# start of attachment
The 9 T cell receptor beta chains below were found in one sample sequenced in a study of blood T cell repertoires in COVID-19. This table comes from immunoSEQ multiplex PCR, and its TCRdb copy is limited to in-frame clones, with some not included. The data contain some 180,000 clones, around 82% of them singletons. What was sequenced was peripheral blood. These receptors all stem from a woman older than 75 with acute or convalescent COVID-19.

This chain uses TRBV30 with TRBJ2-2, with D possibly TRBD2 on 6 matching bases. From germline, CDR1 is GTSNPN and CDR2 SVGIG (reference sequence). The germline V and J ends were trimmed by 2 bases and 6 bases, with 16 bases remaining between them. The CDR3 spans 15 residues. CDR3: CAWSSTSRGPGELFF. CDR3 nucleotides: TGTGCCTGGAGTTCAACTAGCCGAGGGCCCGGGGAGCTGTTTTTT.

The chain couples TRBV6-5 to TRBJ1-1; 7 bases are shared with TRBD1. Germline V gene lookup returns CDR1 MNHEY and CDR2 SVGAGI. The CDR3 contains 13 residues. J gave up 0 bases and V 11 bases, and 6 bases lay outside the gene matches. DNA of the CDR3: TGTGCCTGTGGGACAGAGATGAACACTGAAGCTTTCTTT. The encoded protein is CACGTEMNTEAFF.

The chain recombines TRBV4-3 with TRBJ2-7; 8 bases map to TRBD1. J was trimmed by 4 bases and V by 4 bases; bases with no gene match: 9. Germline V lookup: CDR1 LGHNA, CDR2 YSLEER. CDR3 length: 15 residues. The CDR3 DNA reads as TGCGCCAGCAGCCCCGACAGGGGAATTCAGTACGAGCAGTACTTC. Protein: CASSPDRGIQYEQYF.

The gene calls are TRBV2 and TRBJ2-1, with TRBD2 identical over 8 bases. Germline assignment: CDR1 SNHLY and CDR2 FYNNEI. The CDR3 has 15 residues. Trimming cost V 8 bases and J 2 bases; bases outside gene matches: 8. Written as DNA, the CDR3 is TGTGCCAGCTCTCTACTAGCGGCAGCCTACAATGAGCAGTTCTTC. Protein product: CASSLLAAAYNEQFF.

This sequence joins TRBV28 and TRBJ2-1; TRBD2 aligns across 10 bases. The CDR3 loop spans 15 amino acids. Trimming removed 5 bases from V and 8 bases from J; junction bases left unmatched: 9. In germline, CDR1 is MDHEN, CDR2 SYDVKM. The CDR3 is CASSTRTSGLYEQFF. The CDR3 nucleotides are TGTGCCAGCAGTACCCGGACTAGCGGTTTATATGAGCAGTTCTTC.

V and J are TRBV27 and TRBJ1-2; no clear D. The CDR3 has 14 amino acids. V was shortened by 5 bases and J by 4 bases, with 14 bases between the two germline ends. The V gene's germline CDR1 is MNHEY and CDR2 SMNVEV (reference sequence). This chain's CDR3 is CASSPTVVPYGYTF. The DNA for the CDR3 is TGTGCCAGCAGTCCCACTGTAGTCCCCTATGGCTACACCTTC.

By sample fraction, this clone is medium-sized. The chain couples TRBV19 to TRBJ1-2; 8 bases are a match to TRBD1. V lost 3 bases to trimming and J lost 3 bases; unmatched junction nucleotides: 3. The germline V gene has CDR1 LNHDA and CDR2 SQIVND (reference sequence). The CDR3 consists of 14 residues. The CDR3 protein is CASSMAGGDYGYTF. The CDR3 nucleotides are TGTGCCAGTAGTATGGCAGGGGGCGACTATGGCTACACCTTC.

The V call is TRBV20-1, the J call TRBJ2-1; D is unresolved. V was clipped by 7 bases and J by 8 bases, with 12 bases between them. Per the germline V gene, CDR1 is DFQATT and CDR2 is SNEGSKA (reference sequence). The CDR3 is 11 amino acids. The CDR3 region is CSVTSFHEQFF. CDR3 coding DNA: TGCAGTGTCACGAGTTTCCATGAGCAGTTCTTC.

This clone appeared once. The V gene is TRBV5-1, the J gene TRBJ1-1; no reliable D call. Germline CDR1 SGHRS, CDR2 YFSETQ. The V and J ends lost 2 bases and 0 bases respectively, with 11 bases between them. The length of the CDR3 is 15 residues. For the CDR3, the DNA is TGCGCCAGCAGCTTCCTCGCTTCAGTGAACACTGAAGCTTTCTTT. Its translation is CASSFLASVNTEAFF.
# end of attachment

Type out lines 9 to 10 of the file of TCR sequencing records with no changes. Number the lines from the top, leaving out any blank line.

The V call is TRBV20-1, the J call TRBJ2-1; D is unresolved. V was clipped by 7 bases and J by 8 bases, with 12 bases between them. Per the germline V gene, CDR1 is DFQATT and CDR2 is SNEGSKA (reference sequence). The CDR3 is 11 amino acids. The CDR3 region is CSVTSFHEQFF. CDR3 coding DNA: TGCAGTGTCACGAGTTTCCATGAGCAGTTCTTC.

This clone appeared once. The V gene is TRBV5-1, the J gene TRBJ1-1; no reliable D call. Germline CDR1 SGHRS, CDR2 YFSETQ. The V and J ends lost 2 bases and 0 bases respectively, with 11 bases between them. The length of the CDR3 is 15 residues. For the CDR3, the DNA is TGCGCCAGCAGCTTCCTCGCTTCAGTGAACACTGAAGCTTTCTTT. Its translation is CASSFLASVNTEAFF.